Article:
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I wanted the book to begin with the reader knowing something that the characters don't: that this moment in 2007 to 2008 is the peak of a bubble. It's a curious thing to say about a book set in such a recent past, but Capital was intended to be a historical novel.
John Lanchester in the Guardian, March 2013
is a 2012 novel by British author and journalist John Lanchester, set in 2007 and 2008, just as the world is teetering over the edge of economic boom into financial crisis. It follows the people who live and work on a single street in Clapham (an expensive upper-middle-class area of London), Pepys Road
, taking as its starting point a mysterious harassment campaign in which all of the residents begin receiving postcards, photos of their houses, and eventually much nastier items bearing the message 'We Want What You Have'. However, it follows its Loads and Loads of Characters
through a myriad spiralling subplots, some linked and some independent. Lanchester has referred to it as his 'Big Fat London Novel', citing Charles Dickens
as his primary influence, but almost every review it received at some point used the phrase 'state-of-the-nation novel', reflecting its expansive and varied portrait of a society straining at the seams.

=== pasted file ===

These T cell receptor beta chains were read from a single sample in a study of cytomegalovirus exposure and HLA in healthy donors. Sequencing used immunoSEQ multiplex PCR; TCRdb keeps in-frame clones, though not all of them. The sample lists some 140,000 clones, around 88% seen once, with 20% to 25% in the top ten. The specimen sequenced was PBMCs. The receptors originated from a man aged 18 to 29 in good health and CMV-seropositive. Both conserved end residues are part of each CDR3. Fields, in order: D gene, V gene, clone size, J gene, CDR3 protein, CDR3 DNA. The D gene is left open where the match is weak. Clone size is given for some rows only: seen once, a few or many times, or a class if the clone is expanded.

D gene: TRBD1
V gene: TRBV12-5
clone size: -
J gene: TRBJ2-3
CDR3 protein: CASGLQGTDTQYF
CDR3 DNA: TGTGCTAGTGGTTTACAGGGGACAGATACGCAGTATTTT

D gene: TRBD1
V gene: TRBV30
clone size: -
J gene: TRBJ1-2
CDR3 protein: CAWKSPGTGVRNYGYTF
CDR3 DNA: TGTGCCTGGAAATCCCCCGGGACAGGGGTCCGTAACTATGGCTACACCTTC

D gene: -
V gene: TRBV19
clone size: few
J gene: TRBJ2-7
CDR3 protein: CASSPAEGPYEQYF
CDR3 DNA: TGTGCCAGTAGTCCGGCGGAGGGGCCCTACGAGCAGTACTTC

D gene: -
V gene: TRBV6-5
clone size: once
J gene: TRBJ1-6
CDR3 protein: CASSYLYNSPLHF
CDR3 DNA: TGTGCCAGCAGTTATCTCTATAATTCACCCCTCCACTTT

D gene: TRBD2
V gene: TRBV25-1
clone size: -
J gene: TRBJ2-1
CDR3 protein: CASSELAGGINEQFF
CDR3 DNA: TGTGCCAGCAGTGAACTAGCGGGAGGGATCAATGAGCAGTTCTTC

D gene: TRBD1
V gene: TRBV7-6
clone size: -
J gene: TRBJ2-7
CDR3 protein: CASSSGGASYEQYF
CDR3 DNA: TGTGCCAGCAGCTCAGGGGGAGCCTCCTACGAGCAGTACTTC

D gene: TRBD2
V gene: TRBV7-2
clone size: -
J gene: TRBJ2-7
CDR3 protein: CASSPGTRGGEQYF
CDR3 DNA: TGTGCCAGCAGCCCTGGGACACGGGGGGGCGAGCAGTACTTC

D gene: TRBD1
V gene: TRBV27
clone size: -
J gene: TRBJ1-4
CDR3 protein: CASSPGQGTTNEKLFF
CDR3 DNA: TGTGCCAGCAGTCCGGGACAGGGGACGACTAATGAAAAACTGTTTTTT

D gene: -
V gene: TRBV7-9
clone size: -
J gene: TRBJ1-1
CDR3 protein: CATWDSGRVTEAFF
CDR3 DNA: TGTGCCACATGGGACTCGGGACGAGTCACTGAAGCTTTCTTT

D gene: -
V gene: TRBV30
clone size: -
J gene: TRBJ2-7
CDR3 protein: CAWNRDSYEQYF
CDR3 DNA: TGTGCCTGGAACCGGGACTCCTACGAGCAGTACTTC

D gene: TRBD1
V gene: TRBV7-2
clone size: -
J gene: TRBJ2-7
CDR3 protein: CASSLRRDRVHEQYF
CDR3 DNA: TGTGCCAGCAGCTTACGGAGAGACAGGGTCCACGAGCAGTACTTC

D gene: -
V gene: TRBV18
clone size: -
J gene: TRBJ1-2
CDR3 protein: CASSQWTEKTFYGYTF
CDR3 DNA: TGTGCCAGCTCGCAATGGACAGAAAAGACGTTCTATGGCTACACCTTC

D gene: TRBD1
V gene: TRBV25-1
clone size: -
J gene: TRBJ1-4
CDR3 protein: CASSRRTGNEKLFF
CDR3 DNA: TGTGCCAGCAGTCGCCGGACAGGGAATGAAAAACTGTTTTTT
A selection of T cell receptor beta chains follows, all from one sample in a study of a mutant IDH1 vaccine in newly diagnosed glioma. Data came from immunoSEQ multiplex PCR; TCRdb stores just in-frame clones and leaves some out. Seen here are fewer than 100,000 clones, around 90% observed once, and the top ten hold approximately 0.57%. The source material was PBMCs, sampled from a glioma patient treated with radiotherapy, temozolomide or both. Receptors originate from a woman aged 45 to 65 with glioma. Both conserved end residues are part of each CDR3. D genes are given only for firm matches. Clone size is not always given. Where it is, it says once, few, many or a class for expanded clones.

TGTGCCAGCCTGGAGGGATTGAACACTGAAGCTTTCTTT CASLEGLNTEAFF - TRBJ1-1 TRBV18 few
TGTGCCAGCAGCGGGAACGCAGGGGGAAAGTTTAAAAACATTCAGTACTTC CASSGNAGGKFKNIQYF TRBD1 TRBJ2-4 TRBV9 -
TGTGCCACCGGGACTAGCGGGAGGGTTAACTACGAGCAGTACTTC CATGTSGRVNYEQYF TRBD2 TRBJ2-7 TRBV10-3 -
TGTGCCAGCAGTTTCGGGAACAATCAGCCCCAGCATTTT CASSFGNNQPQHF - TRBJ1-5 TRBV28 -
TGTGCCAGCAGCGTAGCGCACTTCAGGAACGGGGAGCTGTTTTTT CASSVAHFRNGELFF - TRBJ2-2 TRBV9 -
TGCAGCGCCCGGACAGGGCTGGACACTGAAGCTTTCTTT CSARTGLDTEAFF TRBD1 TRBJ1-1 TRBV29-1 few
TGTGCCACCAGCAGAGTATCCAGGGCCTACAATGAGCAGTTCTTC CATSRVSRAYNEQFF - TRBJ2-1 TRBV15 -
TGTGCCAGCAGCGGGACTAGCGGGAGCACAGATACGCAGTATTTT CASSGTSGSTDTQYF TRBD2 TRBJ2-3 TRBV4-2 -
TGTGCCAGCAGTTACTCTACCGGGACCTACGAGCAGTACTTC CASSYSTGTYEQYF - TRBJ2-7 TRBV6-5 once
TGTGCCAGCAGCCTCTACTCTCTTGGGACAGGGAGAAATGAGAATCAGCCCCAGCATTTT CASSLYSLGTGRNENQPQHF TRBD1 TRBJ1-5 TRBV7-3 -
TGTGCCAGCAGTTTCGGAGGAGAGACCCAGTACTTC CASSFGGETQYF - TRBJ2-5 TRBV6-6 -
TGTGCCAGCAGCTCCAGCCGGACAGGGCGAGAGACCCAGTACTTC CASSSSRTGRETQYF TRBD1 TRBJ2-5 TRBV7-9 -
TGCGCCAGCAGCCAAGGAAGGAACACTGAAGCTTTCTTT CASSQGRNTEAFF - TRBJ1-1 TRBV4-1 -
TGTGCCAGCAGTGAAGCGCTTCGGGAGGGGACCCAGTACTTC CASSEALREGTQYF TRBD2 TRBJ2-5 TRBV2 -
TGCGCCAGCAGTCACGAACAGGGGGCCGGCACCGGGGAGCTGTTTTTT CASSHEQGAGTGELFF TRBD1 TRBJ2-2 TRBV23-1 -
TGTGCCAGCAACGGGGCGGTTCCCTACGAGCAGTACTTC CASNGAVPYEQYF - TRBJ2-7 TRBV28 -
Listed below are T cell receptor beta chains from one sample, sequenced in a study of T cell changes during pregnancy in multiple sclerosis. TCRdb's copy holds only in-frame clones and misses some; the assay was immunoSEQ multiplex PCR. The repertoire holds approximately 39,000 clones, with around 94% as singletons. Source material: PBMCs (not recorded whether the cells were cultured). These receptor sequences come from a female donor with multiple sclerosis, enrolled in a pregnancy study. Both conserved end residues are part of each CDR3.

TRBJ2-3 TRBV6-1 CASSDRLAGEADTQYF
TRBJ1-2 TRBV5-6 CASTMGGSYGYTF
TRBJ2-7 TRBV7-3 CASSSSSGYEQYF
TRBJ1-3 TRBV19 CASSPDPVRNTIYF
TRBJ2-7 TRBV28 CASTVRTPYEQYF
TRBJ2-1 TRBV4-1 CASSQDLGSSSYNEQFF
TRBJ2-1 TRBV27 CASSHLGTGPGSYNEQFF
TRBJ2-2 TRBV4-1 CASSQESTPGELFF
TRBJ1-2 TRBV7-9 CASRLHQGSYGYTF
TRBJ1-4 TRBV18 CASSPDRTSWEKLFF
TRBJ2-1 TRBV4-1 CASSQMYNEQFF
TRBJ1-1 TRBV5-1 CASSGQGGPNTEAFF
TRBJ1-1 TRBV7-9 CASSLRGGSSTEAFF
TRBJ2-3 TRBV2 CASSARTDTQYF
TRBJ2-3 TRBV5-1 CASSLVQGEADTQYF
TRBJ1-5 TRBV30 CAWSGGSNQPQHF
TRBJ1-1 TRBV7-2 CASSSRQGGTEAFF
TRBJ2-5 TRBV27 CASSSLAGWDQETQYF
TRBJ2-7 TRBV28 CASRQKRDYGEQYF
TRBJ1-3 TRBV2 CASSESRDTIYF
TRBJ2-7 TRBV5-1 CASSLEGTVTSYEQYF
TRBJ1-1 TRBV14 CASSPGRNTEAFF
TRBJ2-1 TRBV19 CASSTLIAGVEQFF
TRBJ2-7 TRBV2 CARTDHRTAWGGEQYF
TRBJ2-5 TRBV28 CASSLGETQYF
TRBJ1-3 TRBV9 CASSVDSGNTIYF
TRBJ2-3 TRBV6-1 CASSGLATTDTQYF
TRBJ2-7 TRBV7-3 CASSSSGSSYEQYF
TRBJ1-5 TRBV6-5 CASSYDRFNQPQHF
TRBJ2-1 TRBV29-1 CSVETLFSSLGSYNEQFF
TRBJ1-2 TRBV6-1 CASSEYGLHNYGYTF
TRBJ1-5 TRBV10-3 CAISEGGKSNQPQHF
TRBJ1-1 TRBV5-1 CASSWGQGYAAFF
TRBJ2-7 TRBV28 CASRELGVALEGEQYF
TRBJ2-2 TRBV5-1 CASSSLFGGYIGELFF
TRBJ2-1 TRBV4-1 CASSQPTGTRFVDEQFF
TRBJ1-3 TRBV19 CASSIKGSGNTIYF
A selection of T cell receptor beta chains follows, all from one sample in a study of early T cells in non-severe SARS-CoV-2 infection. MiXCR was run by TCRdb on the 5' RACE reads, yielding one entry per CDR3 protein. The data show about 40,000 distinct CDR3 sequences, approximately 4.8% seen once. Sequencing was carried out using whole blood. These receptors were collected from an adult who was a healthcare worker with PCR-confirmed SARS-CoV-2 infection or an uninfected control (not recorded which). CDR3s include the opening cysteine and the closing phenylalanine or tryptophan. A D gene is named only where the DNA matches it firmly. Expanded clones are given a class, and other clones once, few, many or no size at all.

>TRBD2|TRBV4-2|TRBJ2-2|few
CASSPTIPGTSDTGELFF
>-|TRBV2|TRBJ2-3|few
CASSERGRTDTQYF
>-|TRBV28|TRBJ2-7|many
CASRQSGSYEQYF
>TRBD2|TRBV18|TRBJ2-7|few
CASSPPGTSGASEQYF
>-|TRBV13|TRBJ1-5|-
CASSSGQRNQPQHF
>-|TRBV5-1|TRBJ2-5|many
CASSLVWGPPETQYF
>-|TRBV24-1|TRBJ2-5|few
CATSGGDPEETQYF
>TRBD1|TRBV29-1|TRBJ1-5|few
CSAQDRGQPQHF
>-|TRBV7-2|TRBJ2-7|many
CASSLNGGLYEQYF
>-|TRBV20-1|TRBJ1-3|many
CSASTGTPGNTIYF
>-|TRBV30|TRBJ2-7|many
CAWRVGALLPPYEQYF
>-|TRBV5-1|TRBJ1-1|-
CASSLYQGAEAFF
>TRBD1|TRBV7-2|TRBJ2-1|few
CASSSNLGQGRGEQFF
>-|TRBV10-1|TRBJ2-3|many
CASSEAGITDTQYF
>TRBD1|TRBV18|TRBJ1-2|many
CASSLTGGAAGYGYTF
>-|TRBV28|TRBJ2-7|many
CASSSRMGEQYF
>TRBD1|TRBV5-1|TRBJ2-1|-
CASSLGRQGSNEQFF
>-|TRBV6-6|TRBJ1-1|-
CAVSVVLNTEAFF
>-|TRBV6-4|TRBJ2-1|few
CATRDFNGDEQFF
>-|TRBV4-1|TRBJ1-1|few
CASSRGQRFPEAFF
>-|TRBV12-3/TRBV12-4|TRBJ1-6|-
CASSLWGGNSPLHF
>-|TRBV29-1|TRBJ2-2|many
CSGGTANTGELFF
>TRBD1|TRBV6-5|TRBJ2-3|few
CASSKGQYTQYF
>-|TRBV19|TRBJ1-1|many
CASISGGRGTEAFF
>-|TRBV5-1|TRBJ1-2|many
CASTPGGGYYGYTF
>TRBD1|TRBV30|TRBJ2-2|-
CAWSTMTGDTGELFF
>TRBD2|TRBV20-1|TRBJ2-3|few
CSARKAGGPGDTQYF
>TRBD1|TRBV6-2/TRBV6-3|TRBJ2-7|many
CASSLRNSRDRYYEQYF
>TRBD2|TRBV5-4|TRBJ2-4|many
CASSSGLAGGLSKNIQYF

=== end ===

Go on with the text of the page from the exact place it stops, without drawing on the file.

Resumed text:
Its characters include:
- Petunia Howe, an eighty-four-year-old widow dying of a brain tumour
- Mary Leatherby, Petunia's daughter, who relocates from Maldon in Dorset to Pepys Road to look after her
- Smitty (real name Graham), a thinly-veiled Expy of Banksy who is also Mary's son and Petunia's grandson
- Parker French, Smitty's incredibly bitter ex-assistant, and his solicitor girlfriend Daisy
- Roger Yount, an investment banker, his oblivious and selfish wife Arabella, and their young children, Joshua and Conrad
- Mark, Roger's ambitious deputy at the bank
- Matya, the Younts' Hungarian nanny
- Zbigniew, aka Bogdan, a Polish builder who does work on both Petunia and the Younts' houses, and ends up falling for Matya
- Freddy Kamo, a preternaturally gifted seventeen-year-old Senegalese footballer who's just moved to London after being signed to a prestigious Premiership club, and his father Patrick
- Mickey Lipton-Miller, a manager for Freddy's club who acts as their main intermediary with the Kamos
- Ahmed Kamal, a Pakistani Muslim who runs the Pepys Road corner shop, his wife Rohinka, and their young children, Fatima and Mohammed
- Shahid and Usman, Ahmed's varyingly irresponsible younger brothers
- Quentina Mkfesi, a Zimbabwean asylum seeker working illegally as a traffic warden
- DI Mill, a - by the novel's standards - unusually well-balanced and non-dysfunctional policeman in charge of the 'We Want What You Have' investigation
Tropes found in the novel include:
- Arranged Marriage: Rohinka and Ahmed have a very happy one. Shahid and Usman both consider it.